It’s easy to recognize the female members of the Guna tribe, as their traditional dress is beautiful and ornamental. The most notable feature is the mola, an intricately woven cloth panel that decorates both the front and back of the woman’s blouse. Art collectors around the world prize these molas for their colorful designs and intricate patterns. Travelers can buy molas in Guna territory or at markets in Panama City. The women also wear tight strings of beads around their legs and forearms, as well as gold rings in their nose.
Interestingly enough, the Guna are also the second-shortest people in the world (after the pygmies of Africa) and have the highest rate of albinism in the world. The reason for this is not known and has fascinated scientists for years. The albinos, who are known as “moon children,” are seen as special within the Guna culture, but have one of the highest rates of skin cancer and tend to live shorter lives.
The largest indigenous group in Panama is the Ngöbe-Buglé (pop. 188,000). The Ngöbe-Buglé (pronounced NO-bay BOO-glay) is actually comprised of two different, but culturally similar, groups – the Ngöbe and the Buglé. There are some ethno-linguistic differences between the two, but by and large the distinction is small, so they are often referred to in conjunction with one another. Traditionally this group was known as the Guaymí, but the name is used less nowadays.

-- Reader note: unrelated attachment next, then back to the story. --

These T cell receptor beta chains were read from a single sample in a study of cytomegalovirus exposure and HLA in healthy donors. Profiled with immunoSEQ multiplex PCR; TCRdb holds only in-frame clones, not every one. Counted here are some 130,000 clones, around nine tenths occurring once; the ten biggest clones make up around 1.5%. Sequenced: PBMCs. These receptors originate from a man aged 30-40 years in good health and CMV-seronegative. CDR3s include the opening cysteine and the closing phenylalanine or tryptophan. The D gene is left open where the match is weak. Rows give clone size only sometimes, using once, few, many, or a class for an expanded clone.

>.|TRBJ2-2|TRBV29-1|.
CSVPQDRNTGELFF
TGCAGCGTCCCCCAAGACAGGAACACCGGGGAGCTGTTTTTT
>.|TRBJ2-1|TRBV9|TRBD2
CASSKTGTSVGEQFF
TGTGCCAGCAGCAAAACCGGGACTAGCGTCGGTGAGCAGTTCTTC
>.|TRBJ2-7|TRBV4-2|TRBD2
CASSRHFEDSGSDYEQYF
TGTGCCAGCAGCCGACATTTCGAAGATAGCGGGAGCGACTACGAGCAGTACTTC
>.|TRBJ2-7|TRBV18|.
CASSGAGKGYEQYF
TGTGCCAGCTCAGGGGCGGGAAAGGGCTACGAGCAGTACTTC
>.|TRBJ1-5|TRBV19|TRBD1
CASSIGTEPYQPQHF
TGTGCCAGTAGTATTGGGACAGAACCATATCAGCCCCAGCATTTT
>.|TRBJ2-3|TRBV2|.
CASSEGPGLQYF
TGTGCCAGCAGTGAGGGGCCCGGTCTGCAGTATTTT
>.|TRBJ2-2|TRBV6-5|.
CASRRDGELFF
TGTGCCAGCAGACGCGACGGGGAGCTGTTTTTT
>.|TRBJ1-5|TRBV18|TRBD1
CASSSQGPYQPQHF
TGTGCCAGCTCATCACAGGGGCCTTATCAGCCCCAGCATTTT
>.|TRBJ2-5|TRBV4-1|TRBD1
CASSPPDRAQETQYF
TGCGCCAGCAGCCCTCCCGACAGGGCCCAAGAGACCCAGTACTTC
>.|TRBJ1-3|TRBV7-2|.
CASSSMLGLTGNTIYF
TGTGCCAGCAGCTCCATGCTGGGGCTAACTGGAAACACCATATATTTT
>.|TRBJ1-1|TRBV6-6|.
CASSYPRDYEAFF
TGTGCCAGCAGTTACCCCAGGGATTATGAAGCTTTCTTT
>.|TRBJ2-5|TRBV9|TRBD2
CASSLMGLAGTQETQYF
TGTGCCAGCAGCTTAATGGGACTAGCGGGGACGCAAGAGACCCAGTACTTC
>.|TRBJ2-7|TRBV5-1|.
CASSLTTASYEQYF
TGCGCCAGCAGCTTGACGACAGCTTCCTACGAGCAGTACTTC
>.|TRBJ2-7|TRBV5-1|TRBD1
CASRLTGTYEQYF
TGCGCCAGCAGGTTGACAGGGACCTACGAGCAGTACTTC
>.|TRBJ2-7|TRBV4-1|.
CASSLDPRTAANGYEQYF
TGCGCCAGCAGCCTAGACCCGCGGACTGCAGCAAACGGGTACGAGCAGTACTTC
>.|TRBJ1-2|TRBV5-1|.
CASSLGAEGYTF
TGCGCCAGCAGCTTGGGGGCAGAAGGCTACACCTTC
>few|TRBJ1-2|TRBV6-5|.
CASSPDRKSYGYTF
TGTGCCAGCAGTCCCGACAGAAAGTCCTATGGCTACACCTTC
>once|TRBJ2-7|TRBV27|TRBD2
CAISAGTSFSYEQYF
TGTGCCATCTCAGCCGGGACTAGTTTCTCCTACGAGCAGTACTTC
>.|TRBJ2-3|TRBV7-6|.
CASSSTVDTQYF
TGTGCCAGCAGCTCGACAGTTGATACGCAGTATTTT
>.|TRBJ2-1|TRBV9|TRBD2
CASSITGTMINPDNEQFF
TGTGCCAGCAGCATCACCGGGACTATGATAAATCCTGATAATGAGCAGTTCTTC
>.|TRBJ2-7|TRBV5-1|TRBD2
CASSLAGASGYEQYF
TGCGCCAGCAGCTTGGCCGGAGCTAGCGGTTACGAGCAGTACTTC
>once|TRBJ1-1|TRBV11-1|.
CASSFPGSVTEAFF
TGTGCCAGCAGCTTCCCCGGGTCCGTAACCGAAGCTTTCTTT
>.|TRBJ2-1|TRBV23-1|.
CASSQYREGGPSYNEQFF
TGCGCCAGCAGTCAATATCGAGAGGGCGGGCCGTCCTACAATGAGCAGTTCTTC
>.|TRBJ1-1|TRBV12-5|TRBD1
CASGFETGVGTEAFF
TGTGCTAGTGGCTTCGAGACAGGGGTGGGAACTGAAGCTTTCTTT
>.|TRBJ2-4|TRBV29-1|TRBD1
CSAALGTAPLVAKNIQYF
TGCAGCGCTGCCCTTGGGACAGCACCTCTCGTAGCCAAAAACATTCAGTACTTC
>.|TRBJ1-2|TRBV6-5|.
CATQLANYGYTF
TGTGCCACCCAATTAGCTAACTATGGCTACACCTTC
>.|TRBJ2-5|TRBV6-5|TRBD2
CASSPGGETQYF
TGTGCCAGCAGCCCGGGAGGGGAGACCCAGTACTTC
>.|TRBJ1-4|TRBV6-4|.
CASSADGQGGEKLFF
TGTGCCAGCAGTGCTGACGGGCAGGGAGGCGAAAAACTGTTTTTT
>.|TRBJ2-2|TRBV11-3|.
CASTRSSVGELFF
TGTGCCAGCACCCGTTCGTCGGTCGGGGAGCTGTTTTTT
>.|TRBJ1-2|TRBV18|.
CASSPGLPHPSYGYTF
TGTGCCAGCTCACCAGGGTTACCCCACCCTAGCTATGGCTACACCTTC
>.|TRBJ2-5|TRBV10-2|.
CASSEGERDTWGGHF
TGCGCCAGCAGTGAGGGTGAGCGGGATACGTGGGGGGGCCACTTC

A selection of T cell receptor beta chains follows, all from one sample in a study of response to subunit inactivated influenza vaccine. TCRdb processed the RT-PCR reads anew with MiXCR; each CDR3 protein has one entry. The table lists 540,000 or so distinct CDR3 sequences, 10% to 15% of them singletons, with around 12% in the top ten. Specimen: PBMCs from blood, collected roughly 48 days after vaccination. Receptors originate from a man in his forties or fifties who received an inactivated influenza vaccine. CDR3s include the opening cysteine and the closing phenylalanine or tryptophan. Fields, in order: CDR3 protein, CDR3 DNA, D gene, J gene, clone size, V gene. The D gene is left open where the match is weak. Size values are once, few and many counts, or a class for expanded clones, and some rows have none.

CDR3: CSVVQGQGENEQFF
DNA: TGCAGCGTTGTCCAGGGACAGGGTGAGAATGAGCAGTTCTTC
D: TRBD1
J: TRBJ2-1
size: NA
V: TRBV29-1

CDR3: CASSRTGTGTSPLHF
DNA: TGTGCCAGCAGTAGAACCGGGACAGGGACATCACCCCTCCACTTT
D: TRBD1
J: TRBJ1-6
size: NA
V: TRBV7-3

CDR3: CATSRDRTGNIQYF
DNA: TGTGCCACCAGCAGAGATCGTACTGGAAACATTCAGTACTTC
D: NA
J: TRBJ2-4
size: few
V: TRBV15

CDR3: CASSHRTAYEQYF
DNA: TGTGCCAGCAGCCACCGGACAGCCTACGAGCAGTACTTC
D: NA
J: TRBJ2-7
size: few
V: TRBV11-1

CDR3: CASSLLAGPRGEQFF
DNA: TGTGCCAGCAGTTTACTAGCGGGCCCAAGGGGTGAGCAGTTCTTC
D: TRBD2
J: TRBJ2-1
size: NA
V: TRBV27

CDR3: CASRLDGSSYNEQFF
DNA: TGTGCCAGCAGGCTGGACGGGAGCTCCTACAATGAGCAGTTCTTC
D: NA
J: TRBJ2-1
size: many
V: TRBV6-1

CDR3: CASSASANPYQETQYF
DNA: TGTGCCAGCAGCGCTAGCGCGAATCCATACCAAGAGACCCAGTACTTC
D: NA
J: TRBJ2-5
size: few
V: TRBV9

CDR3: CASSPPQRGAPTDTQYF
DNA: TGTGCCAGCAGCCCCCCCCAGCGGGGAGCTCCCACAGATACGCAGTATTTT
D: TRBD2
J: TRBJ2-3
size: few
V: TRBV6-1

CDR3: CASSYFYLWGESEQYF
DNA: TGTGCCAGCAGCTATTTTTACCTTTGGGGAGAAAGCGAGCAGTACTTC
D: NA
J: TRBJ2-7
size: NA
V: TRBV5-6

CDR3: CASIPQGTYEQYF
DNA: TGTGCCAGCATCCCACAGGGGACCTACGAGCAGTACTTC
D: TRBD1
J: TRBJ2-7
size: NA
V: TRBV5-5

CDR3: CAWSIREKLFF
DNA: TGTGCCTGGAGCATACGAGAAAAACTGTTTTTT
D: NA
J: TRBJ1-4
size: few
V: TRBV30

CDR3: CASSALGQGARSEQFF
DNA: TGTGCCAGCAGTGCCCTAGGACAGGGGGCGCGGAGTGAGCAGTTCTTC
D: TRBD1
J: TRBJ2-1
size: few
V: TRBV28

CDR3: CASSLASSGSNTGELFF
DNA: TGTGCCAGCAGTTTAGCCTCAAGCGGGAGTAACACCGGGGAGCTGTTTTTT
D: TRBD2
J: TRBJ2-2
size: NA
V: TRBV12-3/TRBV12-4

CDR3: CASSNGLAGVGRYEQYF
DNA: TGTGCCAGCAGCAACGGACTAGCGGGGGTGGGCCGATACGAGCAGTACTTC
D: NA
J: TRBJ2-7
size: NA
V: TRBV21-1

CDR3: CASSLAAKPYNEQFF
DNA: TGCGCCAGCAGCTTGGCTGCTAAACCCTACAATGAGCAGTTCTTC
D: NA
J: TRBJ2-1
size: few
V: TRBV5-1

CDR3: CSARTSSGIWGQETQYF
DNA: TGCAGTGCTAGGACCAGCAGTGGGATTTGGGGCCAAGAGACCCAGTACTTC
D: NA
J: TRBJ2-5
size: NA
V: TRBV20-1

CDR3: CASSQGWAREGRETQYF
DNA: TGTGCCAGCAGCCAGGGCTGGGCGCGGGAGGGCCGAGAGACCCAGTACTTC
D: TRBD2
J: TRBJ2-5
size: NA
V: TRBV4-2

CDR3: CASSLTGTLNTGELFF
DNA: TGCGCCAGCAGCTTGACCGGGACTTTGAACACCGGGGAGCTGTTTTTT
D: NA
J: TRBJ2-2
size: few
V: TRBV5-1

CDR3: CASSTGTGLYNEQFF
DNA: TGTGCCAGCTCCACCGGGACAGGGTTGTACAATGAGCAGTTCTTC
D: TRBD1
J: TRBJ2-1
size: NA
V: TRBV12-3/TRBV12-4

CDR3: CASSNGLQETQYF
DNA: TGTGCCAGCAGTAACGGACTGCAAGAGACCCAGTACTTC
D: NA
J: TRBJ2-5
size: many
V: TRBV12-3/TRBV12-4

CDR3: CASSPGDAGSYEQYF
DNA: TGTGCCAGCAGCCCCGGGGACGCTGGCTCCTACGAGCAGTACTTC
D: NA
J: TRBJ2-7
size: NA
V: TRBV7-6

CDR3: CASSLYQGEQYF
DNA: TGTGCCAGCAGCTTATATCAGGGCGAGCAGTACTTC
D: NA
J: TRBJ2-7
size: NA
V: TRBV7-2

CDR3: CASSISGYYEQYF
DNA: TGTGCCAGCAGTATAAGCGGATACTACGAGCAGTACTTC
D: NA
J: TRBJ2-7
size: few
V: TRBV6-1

The Ngöbe-Buglé won the rights to an enormous comarca in 1997, which is formed from parts of the Chiriquí, Veraguas, and Bocas del Toro provinces. Most members of the group live in the mountains in western Panama.
Similar to the Guna, the Ngöbe-Buglé have largely resisted outside influence and has done well to preserve their culture. This is in part because their communities are scattered along huge, undeveloped tracts of land. Also like the Guna, they have maintained political autonomy while also enjoying representation in the Panamanian legislature.
The Ngöbe-Buglé survive on subsistence agriculture. The men use slash-and-burn techniques to produce corn, rice, bananas, plantains and cassava. During the coffee season, many men travel to plantations near Boquete to help with the harvest and bring back income to their families. The women raise the children and make handicrafts. Two of the most common handicrafts are the naguas (a hand-sewn, traditional dress made of appliqué) and the chacara (a bag woven from plant fibers). These crafts can often be found in markets and shops throughout the Chiriquí province.
Similar to the Ngöbe-Buglé, the Emberá-Wounaan is comprised of two groups who are culturally similar but speak different languages. Although they are lumped together into one group these days, they were originally different people with different languages; some within the group still prefer to be thought of as separate peoples. They number around 29,000 and live mainly in comarcas along the Caribbean and Pacific slopes of the Darién. Anthropologists believe that the two groups (the Emberá and Wounaan) emigrated from the Chocó region of Colombia thousands of years ago.